General introduction

It is said about strawberries that they are the most appetizing foods, due to their aspect that tends towards perfection; perhaps this is also the reason why strawberries are the most popular berries. Produced by a seemingly fragile plant, the strawberry is a fleshy fruit with a shiny texture that turns a deeper red color as it ripens, changing its shape. Although more perishable compared to other fruits in their family, strawberries are relatively easy to grow in almost any soil/zone, making them easier to find in supermarkets.

The “treats” of kitchens all over the world, strawberries are the first choice when it comes to desserts and exotic drinks, giving taste and color to tarts and cakes, ice creams, and cocktails. In addition, due to their sweet taste, they successfully compensate (if only a part of) the sugar in them.

However, consuming excess strawberries can lead to complications among people with kidney problems, as the kidneys cannot eliminate the large amount of potassium ingested. Strawberries also contain goitrogens – believed to interfere with thyroid gland function in people with thyroid problems. That is why it is important not to monitor reactions when we eat them – not just allergic ones – and to respect the indicated portions, i.e., 8 medium-sized fruits.


Nutritional values per 100g / RfD Percent

(Reference Dose)*









Dietary fiber


Vitamin C






Iron (mg/2%):


Manganese (mg/12%):




ORAC score**/100 g: 1540


Top benefits:

In ancient times, they were considered “medicinal fruits” – and rightly so, given their antioxidant-rich content. Clinical research has determined that only eight strawberries eaten daily can have important benefits, including potentially improving heart and brain health, as well as reducing the risk of cancer. Although they are sweet, they have a glycemic index (GI) of 40, which makes them safe for consumption by people with diabetes or those on a diet.

For example, an average strawberry can be higher in vitamin C than an orange, and their deep red color is attributed to anthocyanidins, a powerful antioxidant. Due to this fact, as well as the presence of manganese and the impressive amount of potassium and folate, strawberries are on the list of superfoods, due to the number of antioxidants and their complex nutritional profile. Vitamin B9 / folic acid is important for normal tissue growth and cell function, being especially recommended during pregnancy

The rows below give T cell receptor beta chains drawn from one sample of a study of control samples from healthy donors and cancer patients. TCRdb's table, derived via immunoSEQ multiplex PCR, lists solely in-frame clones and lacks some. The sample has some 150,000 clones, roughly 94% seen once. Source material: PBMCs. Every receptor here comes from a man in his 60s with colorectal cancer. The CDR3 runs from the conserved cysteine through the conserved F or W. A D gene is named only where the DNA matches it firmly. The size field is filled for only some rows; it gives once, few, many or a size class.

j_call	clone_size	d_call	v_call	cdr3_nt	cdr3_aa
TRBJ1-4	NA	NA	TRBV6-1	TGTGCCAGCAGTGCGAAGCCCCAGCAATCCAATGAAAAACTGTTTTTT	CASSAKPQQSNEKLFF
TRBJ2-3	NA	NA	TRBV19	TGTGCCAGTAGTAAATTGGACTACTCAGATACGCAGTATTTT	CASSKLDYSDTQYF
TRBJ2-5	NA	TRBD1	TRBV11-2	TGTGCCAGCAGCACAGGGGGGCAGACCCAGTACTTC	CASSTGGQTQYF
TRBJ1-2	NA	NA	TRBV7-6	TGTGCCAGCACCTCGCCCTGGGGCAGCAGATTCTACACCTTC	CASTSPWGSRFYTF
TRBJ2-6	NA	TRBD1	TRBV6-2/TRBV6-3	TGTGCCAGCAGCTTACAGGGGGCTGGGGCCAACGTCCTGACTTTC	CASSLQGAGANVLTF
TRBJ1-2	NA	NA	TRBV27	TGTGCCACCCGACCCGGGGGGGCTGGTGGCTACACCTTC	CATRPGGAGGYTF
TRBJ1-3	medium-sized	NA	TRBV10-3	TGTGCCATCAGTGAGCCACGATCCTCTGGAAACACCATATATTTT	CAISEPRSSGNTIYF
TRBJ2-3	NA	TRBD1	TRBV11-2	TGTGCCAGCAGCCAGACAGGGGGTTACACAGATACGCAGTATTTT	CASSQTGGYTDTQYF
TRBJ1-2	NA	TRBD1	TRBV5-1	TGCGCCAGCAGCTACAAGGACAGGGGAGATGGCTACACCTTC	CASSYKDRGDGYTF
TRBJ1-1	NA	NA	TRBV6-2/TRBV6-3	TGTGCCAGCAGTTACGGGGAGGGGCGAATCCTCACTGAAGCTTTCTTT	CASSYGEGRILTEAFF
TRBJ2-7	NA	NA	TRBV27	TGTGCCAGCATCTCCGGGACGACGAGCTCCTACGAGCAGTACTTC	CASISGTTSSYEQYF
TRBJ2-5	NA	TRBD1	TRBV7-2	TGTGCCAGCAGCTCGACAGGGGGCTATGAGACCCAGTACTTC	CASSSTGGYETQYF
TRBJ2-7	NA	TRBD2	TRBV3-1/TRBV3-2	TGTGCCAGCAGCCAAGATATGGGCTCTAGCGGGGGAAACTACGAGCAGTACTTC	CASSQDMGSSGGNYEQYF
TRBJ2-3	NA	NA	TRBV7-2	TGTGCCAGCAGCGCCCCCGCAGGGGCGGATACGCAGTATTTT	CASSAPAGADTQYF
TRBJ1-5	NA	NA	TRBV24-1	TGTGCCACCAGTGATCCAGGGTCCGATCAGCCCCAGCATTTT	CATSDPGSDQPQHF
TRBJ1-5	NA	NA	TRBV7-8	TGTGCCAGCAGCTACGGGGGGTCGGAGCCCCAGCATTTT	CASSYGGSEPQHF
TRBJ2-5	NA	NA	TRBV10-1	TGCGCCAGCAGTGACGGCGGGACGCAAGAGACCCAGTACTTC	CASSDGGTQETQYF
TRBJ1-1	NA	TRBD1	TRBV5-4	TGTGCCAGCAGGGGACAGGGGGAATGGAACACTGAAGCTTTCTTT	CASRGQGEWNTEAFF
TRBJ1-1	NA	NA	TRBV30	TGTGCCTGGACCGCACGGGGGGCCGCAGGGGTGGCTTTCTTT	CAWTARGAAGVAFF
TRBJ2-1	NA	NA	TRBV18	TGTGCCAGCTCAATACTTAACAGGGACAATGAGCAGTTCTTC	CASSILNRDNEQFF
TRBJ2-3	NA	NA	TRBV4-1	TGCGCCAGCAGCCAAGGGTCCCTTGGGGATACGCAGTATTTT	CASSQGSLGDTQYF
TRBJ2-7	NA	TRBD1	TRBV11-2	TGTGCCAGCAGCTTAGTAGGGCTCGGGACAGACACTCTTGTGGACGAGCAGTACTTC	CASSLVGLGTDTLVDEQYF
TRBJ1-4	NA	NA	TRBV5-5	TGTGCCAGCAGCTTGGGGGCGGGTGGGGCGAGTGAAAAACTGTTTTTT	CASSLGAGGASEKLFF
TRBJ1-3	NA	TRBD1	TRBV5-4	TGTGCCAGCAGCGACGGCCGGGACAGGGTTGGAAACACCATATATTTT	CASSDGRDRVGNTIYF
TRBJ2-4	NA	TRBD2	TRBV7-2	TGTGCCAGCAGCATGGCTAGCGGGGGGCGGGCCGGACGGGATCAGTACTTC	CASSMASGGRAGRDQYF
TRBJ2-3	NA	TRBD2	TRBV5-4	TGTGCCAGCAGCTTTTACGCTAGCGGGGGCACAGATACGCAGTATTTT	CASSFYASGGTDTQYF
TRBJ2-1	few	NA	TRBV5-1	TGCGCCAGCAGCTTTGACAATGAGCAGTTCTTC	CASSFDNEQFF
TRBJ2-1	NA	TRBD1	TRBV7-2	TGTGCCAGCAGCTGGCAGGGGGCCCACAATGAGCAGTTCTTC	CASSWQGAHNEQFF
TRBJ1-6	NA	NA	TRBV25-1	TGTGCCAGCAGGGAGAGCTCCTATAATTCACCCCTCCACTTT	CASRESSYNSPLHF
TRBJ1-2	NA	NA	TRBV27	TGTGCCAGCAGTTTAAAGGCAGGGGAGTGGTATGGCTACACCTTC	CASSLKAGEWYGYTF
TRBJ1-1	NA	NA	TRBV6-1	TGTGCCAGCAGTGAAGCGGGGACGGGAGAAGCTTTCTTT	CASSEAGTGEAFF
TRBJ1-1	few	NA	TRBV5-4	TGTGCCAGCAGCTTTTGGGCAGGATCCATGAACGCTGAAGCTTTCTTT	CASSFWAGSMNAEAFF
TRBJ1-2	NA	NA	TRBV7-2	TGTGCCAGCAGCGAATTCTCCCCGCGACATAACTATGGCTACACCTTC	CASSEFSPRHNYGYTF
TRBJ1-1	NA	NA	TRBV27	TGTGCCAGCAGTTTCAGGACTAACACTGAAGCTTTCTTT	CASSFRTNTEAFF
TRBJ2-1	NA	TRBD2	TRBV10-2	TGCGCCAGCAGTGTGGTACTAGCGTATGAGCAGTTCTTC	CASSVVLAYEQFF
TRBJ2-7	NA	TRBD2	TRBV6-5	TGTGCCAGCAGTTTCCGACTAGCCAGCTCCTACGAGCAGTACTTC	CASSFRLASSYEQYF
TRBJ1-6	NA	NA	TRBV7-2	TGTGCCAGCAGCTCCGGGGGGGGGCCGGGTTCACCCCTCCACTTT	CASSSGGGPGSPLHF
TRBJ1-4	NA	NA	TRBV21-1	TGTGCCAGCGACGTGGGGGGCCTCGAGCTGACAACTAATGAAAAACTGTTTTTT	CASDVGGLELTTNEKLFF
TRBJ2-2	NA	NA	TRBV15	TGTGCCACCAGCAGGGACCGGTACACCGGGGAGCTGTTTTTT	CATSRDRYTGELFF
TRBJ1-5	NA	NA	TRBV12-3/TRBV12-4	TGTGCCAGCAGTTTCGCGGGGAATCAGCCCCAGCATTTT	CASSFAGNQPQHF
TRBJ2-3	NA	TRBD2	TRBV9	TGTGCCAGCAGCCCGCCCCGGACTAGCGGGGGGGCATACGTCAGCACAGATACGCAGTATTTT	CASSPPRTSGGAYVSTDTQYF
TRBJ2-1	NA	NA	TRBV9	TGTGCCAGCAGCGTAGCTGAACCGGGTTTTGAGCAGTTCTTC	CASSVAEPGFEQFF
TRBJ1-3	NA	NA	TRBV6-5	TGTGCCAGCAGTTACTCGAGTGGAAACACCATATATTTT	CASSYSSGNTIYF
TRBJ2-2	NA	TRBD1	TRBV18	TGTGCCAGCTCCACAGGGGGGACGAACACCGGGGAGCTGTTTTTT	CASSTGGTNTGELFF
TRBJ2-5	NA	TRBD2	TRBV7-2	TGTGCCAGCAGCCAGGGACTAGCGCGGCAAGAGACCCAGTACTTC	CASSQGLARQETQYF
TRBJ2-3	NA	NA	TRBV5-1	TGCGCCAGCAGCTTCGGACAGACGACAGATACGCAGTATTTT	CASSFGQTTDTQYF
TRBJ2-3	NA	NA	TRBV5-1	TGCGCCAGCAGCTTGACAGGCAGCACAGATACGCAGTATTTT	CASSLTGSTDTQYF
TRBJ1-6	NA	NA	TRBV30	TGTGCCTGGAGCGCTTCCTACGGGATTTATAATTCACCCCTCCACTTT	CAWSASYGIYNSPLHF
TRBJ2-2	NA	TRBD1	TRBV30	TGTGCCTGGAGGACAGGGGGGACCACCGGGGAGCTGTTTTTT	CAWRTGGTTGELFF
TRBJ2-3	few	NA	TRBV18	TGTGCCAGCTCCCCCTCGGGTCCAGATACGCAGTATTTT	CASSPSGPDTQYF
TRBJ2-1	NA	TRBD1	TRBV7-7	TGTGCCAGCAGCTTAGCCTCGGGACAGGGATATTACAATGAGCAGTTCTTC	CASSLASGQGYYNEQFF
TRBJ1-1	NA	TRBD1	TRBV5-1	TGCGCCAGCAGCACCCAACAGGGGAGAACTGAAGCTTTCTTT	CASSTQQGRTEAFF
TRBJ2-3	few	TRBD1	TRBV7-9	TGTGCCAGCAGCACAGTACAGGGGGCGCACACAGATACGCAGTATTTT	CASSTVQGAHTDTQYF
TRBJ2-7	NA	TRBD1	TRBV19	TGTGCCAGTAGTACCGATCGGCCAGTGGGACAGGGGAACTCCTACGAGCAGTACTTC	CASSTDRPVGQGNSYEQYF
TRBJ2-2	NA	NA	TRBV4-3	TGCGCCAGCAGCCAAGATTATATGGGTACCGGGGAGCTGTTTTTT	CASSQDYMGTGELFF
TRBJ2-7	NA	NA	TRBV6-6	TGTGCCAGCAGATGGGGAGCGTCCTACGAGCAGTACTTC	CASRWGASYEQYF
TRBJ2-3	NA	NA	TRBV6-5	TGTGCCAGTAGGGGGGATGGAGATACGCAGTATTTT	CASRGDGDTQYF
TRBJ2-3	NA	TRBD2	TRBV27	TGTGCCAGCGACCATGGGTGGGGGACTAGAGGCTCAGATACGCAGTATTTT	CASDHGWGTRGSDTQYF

Not to be overlooked is the fact that the vitamin C present in the strawberry is a hopeful ally against skin aging, supporting the production of collagen, essential for maintaining skin elasticity. According to a study conducted in South Korea, the ellagic acid in strawberries prevents the destruction of collagen and skin inflammation, the main causes of wrinkles.


Did you know that...

the strawberry is not actually a fruit; the true “fruit” of the plant are their tiny seeds.

Essential information quote:

Unlike raspberries, there is not just one “strawberry smell” molecule in the strawberry fruit, but several, and some of those tickle the smell receptors only when we chew the fruit.

Our and and tricks

For a strong start of your day, add a few strawberries to your bowl of whole grains.

After you buy them, keep them in the fridge (2-4°C) and consume them within 2-3 days at the most.

Wash only as many strawberries as you will eat, keeping them under running water.

If they start to lose their shine, put them in the freezer and use them in smoothies.

*NUTRITION DATA SOURCE: https://www.nutritionvalue.org

**Oxygen Radical Absorbance Capacity according to USDA = This index measures the antioxidant capacity of the fruit. High values imply a strong antioxidant capacity, which, in turn suggests a low oxidation process, essential in protecting the body against the negative effects of free radicals. The FDA recommends a daily intake of 3,000-5,000 ORAC units for optimal health.